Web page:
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English and Media Centre survey into A Level recruitment: summary report

In October 2019 The English and Media Centre carried out a survey into recruitment to A Level English subjects, English Literature, English Language and English Language and Literature. This was a follow-up to our 2017 survey which first alerted policymakers and stakeholders to the seriousness of the decline in numbers.

Since our first survey, the decline has been widely reported. Figures published by the Joint Council for Qualifications (2019) show a 31% decline across all three English subject specialisms between 2012 and 2019, with a 13.5% decline between 2018 and 2019. The decline in A Level English Language and Literature is most alarming, with a 56% reduction since 2011. The picture is almost as bad for A Level English Language, where the figure is 42%. For A Level English Literature the number is 25%.[1]

Reasons for the accelerating decline are several and complex. In our last survey, teachers identified the role played by the promotion of STEM subjects, for example, and the reduction in numbers of subjects taken as a result of A Level reform and the withering of the AS qualification. The decline, though, has not been nearly so marked in other Humanities subjects. It is also worth noting that there has seems to have been no comparable decline in Scotland, where students sit a different set of examinations and English remains a vibrant, popular subject.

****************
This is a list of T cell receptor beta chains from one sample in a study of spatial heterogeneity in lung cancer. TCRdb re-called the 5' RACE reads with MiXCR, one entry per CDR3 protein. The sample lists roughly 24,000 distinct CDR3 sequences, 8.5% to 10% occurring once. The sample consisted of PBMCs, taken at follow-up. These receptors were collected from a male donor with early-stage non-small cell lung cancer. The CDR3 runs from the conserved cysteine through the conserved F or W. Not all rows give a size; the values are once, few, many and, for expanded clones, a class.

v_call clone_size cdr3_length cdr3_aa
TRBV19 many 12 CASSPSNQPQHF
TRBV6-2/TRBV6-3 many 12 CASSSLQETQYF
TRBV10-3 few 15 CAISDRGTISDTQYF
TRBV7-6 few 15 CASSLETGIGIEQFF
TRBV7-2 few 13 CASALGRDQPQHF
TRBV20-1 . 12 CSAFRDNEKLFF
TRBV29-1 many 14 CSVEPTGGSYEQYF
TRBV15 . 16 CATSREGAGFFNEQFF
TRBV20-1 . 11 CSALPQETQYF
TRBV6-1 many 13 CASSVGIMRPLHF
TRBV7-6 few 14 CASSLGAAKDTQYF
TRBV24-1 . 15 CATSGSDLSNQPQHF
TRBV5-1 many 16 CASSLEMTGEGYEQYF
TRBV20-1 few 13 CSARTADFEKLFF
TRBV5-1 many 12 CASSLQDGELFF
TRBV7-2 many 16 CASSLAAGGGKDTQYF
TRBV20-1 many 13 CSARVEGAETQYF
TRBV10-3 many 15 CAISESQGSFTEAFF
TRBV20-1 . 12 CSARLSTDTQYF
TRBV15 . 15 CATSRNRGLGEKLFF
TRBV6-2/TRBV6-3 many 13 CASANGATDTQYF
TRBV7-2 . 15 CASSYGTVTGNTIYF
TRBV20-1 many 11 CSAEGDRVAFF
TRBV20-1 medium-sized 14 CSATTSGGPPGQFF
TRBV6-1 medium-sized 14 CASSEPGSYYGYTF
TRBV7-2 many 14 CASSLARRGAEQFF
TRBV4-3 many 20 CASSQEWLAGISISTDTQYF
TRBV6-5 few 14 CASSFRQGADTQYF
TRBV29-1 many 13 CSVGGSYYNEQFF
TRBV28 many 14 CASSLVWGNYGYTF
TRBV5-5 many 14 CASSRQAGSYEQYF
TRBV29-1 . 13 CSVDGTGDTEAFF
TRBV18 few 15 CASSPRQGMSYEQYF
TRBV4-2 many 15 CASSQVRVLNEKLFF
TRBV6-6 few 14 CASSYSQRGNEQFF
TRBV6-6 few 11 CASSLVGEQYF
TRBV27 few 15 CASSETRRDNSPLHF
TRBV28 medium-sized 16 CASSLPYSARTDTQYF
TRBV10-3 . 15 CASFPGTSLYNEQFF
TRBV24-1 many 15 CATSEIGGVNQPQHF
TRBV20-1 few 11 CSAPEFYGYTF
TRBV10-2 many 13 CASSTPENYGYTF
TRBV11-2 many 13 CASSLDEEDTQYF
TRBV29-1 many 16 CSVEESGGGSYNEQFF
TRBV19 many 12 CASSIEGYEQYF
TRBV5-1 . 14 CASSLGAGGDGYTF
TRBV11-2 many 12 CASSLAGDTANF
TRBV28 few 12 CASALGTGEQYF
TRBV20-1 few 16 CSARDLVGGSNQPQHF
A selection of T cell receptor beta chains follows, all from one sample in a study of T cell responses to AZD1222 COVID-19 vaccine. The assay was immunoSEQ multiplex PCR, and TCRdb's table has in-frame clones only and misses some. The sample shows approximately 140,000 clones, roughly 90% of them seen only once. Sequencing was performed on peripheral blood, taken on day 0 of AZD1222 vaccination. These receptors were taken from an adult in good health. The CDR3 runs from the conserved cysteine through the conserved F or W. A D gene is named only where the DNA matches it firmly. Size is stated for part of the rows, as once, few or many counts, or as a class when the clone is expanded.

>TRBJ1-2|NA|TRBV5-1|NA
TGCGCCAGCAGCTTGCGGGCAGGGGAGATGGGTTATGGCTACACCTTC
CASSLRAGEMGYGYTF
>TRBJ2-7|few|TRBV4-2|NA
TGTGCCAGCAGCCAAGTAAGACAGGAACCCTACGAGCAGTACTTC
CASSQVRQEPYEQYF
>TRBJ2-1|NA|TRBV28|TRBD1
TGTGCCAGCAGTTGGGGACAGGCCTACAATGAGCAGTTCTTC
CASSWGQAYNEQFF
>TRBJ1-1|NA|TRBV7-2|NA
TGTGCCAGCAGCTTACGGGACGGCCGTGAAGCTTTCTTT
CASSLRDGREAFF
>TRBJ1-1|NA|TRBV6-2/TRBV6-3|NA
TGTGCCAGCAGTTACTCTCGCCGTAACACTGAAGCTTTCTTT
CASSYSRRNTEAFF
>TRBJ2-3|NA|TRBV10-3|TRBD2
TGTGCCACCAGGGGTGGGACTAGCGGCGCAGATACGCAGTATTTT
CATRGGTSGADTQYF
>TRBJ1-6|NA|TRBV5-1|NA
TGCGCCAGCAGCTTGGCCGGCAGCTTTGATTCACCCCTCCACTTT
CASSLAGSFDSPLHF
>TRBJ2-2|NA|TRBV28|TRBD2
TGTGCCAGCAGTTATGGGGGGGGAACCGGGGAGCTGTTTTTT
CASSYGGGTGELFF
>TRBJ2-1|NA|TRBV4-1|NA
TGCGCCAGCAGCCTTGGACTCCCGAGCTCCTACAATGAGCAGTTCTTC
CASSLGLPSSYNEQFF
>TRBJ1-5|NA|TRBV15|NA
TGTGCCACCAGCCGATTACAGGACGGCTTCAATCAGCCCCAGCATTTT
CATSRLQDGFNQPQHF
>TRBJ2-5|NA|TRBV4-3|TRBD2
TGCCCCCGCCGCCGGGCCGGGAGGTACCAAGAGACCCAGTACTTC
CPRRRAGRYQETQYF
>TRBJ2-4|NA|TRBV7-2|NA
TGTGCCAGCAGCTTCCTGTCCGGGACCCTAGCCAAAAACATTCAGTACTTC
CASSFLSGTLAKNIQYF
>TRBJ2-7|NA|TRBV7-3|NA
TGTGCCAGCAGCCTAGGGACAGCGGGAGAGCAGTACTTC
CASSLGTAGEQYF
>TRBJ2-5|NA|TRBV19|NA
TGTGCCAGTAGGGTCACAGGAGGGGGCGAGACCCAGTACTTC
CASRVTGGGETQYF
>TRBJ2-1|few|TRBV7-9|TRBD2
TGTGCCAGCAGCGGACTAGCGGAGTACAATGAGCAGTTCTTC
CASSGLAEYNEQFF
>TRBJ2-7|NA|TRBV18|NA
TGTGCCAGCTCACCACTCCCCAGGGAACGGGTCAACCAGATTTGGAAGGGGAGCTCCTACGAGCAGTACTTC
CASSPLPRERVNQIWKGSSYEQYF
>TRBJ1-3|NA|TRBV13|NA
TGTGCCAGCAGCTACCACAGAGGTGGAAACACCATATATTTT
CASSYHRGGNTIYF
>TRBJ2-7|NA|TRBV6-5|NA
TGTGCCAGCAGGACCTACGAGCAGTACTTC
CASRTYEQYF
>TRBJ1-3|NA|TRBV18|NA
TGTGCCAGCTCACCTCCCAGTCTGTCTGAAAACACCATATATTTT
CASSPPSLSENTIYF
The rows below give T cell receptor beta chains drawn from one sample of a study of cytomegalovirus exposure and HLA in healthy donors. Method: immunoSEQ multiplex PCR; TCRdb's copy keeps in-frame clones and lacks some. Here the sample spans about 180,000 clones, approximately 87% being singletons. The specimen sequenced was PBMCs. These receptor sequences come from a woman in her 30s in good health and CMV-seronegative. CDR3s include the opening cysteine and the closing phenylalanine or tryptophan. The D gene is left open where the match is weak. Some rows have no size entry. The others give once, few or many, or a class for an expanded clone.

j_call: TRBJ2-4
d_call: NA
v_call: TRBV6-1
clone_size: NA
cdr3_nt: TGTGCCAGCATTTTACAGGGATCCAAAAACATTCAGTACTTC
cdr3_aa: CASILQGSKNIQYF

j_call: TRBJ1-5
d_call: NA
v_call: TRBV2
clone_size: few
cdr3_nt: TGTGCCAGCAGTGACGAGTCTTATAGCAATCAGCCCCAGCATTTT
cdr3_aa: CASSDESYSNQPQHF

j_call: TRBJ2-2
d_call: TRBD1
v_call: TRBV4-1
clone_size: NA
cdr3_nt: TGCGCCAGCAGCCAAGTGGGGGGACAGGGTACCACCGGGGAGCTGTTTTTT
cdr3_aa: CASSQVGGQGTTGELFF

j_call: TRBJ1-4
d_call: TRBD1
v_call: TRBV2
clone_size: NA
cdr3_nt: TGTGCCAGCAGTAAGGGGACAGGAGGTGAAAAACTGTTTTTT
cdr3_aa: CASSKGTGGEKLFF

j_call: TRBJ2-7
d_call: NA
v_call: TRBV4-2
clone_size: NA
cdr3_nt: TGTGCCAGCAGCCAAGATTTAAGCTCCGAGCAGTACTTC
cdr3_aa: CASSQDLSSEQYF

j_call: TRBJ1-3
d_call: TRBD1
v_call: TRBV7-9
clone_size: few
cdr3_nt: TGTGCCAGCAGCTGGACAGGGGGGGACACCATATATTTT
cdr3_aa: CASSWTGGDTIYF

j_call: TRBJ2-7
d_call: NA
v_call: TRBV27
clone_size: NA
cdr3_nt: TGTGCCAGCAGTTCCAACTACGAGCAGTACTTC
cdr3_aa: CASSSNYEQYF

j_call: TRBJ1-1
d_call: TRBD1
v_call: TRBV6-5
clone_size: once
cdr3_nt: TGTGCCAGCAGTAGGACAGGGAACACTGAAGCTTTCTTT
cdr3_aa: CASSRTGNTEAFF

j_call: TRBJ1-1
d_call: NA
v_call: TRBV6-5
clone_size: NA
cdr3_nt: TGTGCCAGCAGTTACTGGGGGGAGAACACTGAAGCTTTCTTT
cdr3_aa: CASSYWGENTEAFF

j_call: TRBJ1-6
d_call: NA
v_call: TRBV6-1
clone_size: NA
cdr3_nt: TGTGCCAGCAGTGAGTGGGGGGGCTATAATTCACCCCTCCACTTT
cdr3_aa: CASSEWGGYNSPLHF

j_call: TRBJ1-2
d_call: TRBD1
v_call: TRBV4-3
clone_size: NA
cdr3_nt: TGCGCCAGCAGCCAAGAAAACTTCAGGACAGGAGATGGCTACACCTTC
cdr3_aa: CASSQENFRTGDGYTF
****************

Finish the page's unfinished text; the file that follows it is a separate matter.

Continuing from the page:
We wanted this survey to probe more deeply into what lies behind the numbers. What impact is this decline having on schools and colleges on the ground? Why do teachers think it is happening?

Two major themes emerged from the survey:

  • That the decline is even starker than the raw figures suggest, affecting English Language and Language and Literature particularly badly but also damaging A Level Literature;
  • That GCSE English Language plays a major role in turning large numbers of this generation of students off English.

(For English Literature A Level, teachers continue to feel that a move away from reading for pleasure is a factor but they did not choose to comment on this at length, perhaps because this has been a long-term concern. A further survey into reading for pleasure and the KS3 curriculum would be very valuable).

Theme 1: Looking behind the raw figures

i. The decline in numbers is system-wide

The following percentages of respondents reported a decline in numbers in line with the national picture or worse:

  • 79% of respondents for A Level Literature
  • 82% of respondents for A Level Language
  • 99% of respondents for A Level Language and Literature

(Note that the national picture figures given to EMC survey respondents were for the exam entries in 2019. These are the students who took up the subject in 2017. The Oct 2019 survey question was about the current recruitment picture, two years on. These suggest a continuing or worsening decline in line with that of 2017. The 2021 official statistics for entries should confirm this view.)

The numbers reporting an increase in recruitment were very small:

  • 4% of schools teaching A Level Literature
  • 6% of schools teaching A Level Language
  • 0% of schools teaching A Level Language and Literature